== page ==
Morning workouts are awesome: Aside from the convenience of getting it done and being on with your day, first-thing-in-the-AM sessions have been shown to boost energy all day long. But one of the much-debated and heated arguments in the fitness and nutrition world revolves around whether or not you should eat before those early sessions. So, we spoke to the experts, combed throught the latest research, and compiled the pros and cons of fasted workouts. Click to page three for the bottom line!
The Pros of fasted workouts:
You may burn more fat
There’s some evidence that fasted cardio workouts (i.e., not eating before you hit the gym) can burn more fat. "Glycogen is the stored carbohydrate that your body uses as its preferred fuel source during exercise," explains Men's Fitness Training Director Sean Hyson. "The fasted cardio crowd says that because glycogen is somewhat depleted in the morning after the night's fast, your body will burn a greater percentage of fat during training as its next resort," he explains. "Most of us have some sort of meal within two hours before we go to bed and we rarely sleep for more than 8 hours, so if you get up and start training 10 or so hours after your last meal, your glycogen will be low, but it won't be gone, so it could be argued that you'll have just enough glycogen left to train hard, but low enough levels that you'll burn more fat than normal to compensate for it."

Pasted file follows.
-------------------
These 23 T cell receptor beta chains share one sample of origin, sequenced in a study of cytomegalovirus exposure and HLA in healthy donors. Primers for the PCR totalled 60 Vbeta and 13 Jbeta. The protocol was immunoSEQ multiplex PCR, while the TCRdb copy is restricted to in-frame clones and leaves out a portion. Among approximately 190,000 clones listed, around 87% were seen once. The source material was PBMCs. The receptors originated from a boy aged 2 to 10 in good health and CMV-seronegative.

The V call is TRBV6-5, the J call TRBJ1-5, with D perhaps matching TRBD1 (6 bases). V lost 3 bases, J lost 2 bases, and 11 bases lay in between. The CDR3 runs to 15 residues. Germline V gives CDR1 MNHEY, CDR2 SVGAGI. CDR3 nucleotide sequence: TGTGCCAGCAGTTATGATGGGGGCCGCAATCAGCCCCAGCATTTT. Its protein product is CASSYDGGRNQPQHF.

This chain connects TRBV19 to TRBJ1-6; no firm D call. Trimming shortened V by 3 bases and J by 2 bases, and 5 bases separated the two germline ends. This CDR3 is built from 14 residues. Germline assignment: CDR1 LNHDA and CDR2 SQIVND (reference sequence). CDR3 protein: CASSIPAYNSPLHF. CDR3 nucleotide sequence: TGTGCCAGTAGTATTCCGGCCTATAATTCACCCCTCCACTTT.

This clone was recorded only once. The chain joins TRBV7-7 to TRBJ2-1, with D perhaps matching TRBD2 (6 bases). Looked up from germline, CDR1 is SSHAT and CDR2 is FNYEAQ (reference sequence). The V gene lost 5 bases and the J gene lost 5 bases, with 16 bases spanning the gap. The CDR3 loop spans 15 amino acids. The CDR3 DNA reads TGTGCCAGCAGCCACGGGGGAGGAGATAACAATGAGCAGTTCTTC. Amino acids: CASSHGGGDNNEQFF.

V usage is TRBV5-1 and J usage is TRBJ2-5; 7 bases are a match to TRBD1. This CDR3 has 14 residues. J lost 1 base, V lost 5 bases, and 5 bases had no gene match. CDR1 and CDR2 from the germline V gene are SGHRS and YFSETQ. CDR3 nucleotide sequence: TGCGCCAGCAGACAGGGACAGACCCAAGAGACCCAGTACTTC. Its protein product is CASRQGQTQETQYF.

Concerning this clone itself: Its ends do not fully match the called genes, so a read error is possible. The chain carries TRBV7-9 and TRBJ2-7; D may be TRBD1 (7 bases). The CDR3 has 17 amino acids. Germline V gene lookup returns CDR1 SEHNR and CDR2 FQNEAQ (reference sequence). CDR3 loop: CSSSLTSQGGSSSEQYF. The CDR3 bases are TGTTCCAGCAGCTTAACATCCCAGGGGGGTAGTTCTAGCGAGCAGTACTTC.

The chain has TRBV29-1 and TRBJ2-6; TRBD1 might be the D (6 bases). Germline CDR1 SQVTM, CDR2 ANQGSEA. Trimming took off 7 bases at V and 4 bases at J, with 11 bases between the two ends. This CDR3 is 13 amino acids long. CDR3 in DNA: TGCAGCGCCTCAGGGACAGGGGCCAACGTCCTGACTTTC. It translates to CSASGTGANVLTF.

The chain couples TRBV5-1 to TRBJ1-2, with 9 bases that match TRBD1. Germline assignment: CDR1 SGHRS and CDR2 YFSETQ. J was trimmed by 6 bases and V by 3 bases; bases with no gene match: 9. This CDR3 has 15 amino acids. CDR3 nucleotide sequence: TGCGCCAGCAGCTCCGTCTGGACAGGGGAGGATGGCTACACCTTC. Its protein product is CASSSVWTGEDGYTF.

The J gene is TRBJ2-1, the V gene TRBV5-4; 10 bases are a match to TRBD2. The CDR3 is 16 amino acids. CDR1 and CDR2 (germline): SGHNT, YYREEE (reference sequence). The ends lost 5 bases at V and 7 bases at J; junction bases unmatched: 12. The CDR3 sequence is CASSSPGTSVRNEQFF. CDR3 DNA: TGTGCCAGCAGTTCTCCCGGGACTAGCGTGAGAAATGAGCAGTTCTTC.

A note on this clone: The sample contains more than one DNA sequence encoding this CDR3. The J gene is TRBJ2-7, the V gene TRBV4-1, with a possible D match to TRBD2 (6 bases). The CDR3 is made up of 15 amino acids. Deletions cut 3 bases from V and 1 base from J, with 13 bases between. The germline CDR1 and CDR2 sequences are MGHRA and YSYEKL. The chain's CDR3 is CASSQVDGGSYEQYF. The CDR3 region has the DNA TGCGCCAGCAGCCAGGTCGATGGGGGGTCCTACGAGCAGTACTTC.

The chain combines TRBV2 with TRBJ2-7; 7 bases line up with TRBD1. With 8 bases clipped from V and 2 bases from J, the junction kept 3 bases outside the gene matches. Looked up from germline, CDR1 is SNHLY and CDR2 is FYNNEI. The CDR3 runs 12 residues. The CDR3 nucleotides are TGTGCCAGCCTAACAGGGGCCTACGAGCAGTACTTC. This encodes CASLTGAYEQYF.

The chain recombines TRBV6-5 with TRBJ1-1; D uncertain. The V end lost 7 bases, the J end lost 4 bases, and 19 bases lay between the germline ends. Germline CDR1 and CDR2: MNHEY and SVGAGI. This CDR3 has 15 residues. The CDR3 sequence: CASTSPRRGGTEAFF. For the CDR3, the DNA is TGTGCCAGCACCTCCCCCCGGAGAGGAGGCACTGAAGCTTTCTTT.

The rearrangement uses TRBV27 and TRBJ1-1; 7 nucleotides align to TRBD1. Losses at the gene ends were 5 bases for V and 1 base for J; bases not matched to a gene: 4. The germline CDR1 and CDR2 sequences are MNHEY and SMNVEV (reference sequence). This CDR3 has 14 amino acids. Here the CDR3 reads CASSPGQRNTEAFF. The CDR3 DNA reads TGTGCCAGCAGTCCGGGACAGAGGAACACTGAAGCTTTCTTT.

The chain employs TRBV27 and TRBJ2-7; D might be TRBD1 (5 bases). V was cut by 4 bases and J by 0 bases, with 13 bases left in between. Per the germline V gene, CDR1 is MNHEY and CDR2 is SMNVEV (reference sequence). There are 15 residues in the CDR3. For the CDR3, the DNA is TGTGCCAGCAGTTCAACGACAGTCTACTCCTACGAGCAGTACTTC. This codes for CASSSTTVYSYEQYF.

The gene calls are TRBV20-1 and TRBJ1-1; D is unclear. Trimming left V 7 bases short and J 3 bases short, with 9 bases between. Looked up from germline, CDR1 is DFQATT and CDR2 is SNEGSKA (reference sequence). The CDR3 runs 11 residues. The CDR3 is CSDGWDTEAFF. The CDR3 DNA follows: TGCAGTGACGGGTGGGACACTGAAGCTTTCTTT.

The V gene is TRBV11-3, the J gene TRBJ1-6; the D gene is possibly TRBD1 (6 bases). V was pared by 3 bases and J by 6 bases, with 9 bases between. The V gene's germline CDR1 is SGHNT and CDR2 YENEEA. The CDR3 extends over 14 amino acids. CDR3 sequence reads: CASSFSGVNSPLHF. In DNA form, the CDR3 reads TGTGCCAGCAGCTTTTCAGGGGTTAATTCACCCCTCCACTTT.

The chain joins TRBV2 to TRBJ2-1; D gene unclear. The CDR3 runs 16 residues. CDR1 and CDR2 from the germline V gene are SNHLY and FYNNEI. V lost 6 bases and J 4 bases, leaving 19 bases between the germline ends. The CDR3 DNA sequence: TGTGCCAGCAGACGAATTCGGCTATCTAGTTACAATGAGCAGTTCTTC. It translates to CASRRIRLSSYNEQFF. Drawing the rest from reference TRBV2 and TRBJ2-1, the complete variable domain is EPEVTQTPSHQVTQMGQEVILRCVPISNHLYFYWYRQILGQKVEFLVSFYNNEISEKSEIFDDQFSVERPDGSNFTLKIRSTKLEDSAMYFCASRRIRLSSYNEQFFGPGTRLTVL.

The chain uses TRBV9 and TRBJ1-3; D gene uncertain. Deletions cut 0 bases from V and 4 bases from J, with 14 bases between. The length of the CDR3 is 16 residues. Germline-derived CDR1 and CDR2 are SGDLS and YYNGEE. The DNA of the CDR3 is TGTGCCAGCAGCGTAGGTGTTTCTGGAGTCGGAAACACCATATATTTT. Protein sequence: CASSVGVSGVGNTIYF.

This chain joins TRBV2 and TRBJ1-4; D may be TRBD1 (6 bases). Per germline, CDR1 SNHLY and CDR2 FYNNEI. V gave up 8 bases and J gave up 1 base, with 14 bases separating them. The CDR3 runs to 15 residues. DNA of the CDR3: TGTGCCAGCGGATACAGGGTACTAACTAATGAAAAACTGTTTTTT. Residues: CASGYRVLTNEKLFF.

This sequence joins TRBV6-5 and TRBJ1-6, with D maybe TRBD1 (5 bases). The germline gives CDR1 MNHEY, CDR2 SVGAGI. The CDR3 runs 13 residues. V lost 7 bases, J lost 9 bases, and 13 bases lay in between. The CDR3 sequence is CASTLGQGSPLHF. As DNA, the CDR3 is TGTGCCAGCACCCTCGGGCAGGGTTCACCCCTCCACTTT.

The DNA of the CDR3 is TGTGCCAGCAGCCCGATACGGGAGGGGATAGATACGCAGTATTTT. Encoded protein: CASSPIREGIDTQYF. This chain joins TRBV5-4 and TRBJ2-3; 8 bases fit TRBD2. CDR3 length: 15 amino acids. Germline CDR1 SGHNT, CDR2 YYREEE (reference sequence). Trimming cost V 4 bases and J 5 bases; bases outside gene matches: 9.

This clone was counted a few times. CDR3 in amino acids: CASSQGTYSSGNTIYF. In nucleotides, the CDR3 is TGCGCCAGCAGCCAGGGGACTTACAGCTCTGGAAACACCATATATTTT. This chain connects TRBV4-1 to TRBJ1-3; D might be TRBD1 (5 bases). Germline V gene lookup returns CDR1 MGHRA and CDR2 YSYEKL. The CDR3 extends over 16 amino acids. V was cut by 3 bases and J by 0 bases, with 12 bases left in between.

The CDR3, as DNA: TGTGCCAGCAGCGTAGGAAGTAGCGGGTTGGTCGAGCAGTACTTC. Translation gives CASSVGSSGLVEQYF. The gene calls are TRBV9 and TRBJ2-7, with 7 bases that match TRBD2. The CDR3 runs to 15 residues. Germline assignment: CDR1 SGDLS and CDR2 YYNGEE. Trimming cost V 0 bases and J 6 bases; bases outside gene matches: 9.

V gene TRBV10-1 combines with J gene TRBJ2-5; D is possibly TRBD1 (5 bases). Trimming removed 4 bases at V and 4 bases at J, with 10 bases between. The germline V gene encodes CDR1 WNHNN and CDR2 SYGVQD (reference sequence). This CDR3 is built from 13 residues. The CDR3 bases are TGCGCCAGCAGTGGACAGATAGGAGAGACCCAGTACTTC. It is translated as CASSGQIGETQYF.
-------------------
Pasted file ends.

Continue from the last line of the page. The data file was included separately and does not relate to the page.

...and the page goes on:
It prevents indigestion
Eating breakfast right before you hit it hard at the gym is, in most cases, indigestion waiting to happen. “Too large a meal within a two-hour time frame of activity can slow you down and draw blood from the body to aid with digestion,” says Sam Accardi, R.D., a performance dietitian at Philadelphia-based AFC Fitness and The Charge Group.
You can train yourself to feel less hungry
If you're the type that wakes up ravenous, have faith that it is possible to get through a workout without eating something first (assuming that you ate dinner the night before.) "You can ween yourself off breakfast if you want to—it just takes time," says Hyson. "Start drinking water first thing in the morning and you’ll keep satiated." And bring gels or a banana along with you if you're doing a long endurance run (60+ minutes) in case you feel like your fast is impacting your performance too much.
Click to the next page for the cons >>>